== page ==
Stars are born, evolve and die. The nuclear reactions converting mass to energy in stars have a beginning and an end. The Sun, for example, spent some 107 years in its formative stages; it will spend about 1010 years on the main sequence, roughly 109 years in the giant state, and a shorter time in later unstable states consuming heavier elements until energy generation stops. This evolutionary sequence might be likened to the periods of human life: 9 months in the womb, 70 years of normal life, 6 years of rapid aging, and perhaps a year of terminal illness. Stars do evolve to strange terminal states, involving incredible forms of dense matter and exotic physical processes.
Composite image of the Crab pulsar in optical (red) and x-ray (blue). Click here for original source URL
A star's destiny is controlled by two competing forces. Gravity is the force trying to make the star collapse inward, and the energy-producing fusion reactions create pressure that provides an outward force. When the core of a main-sequence star runs out of hydrogen, the balance between these forces — hydrostatic equilibrium — is disrupted. But as hydrogen fusion diminishes, so does the pressure that supports the outer layers, and the core begins to collapse. The rapid production of energy in the collapsing core can cause an expansion of the outer layers so that the star temporarily balloons to a giant size. At first, the core may burn its way into layers just above it that still have hydrogen. Eventually, however, the hydrogen-burning reactions wind down. This means that there is less outward pressure generated by heat released in nuclear reactions. Thus the core must continue to contract due to gravitational forces pulling inward. Although some of the upper layers may be blown outward, most of the star's mass contracts to a small size.
What happens after the hydrogen is exhausted and the core starts to shrink? During the process of gravitational contraction, as a mass of gas contracts, it must grow hotter. Thus the atoms in the core move faster and collide even harder than before. They reach a condition where the helium atoms in the core collide hard enough to start fusion reactions. At this point the core has stopped consuming hydrogen and is now consuming helium. After the helium is used up, more contraction occurs and still other elements may become fuels. Eventually, there are no more fuels to react, and no new energy release to create a pressure that can oppose gravity. The star must therefore contract to a very dense state. There are four main stages of stellar old age: the giants, variables, explosions of several types, and terminal entombment in a state of very high density.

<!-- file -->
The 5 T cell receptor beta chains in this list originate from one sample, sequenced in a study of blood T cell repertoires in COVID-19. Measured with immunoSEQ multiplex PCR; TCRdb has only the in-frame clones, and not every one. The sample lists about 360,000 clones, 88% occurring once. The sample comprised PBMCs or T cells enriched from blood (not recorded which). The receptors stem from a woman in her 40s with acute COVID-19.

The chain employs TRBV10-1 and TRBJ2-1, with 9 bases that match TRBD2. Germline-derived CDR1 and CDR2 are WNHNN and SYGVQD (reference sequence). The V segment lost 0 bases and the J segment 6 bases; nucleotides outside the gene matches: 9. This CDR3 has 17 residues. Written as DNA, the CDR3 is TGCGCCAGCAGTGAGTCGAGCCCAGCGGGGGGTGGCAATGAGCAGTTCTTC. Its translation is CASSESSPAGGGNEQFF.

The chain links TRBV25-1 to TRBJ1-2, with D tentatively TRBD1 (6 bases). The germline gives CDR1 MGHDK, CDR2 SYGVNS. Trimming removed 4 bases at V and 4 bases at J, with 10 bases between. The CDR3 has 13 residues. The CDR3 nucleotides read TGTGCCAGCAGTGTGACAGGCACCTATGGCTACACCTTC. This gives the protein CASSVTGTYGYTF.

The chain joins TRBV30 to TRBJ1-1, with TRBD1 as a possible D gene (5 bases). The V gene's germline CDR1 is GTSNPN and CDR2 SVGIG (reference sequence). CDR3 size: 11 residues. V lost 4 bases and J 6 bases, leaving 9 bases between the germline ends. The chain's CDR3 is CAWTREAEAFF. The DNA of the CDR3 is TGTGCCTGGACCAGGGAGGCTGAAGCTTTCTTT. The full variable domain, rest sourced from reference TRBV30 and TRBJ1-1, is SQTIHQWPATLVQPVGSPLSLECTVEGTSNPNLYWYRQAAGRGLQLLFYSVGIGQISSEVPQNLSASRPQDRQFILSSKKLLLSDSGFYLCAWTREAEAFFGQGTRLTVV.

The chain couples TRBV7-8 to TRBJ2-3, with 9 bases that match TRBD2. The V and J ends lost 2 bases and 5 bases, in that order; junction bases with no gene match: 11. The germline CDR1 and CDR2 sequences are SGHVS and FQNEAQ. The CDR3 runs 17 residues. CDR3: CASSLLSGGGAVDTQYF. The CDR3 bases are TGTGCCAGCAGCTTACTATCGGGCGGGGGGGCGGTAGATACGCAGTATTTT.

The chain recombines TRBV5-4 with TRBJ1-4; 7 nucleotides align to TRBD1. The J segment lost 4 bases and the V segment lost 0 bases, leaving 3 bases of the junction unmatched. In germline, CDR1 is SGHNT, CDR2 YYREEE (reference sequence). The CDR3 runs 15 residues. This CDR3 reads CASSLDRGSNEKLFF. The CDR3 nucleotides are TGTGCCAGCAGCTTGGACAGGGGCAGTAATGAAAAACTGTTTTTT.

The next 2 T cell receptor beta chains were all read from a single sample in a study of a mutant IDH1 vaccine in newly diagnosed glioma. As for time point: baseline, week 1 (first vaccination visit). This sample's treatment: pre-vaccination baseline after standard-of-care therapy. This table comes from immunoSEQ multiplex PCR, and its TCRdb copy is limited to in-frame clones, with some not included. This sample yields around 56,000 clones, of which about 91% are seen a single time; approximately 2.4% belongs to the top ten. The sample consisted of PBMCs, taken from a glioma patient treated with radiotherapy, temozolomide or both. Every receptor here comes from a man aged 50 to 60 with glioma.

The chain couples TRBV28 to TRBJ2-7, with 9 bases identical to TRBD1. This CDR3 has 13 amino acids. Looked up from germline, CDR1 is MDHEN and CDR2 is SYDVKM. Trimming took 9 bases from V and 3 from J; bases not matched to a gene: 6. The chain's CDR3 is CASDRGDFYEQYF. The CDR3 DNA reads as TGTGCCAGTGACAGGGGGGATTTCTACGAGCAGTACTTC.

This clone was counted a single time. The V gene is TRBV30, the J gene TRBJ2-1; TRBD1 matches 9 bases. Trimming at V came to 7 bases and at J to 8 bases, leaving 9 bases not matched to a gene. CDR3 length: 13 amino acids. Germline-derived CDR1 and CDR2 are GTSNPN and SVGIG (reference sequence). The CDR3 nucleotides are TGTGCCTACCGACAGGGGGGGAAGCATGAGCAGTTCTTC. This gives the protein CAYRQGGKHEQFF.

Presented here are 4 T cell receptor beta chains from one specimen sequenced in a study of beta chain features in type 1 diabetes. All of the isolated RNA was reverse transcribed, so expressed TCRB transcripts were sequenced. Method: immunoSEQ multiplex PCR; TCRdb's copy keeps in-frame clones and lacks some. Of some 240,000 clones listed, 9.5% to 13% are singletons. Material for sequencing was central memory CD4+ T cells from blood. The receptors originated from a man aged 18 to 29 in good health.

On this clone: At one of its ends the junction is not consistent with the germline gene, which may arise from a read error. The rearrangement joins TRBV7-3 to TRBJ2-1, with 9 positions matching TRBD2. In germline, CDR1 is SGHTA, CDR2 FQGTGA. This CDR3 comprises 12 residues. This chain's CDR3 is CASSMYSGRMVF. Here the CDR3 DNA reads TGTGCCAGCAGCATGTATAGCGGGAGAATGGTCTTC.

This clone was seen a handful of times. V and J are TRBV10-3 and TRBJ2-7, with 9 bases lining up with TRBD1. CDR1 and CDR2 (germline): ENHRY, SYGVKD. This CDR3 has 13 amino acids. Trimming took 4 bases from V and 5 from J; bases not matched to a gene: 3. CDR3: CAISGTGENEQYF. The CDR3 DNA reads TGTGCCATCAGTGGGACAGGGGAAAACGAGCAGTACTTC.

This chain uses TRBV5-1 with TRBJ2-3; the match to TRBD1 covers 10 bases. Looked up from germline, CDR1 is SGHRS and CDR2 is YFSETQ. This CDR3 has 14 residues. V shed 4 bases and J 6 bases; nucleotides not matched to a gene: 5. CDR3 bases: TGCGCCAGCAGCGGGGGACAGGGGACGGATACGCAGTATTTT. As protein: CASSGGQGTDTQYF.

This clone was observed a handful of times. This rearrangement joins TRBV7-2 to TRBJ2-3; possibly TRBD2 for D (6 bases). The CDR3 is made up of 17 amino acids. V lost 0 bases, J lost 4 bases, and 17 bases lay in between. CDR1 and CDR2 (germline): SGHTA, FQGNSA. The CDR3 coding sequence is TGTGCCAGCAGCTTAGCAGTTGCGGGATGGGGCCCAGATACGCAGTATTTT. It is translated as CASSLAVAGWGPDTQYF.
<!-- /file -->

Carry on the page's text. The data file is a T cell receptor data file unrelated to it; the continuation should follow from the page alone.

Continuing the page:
The size of Betelgeuse compared to our solar system. Click here for original source URL.
Note that the most common stars — those about one solar mass or less — go through the giant phase and then contract rather smoothly to a small configuration of high density. But the rare, high mass stars above about 8 solar masses go through explosive instabilities. Eventually they reach even higher density stages than Sun-like stars because they have more mass and stronger gravity. They produce some of the most exotic objects yet discovered by astronomers, such as pulsars and black holes.
M57, The Ring Nebula. A planetary nebula surrounding a white dwarf star, the end of the line for a low mass star like our sun. Click here for original source URL.
Eta Carinae is about 100 times more massive than the Sun. Click here for original source URL.
Three rings of glowing gas around supernova 1987a. Click here for original source URL.
All good things must pass. Every star in the night sky will one day exhaust its nuclear fuel and die. In the battle between gravity and the pressure caused by nuclear reactions, gravity is the final victor. As a result, every star dies as a compact object. Low-mass stars die a quiet death, fading away slowly as white dwarfs to become dark embers. High-mass stars die with a pyrotechnic flourish, lighting up the sky one final time as supernovae.
Stars are factories for creating heavy elements. Along the way, they also release a tiny fraction of the frozen mass-energy of matter in the form of radiation. This radiation travels through space never to return. In the case of our star the Sun, the radiation provides the heat and light that supports life on Earth. Our atoms were all once part of previous generations of stars, and the atoms that animate biology were created in those stars. The evolution of stars concerns us all.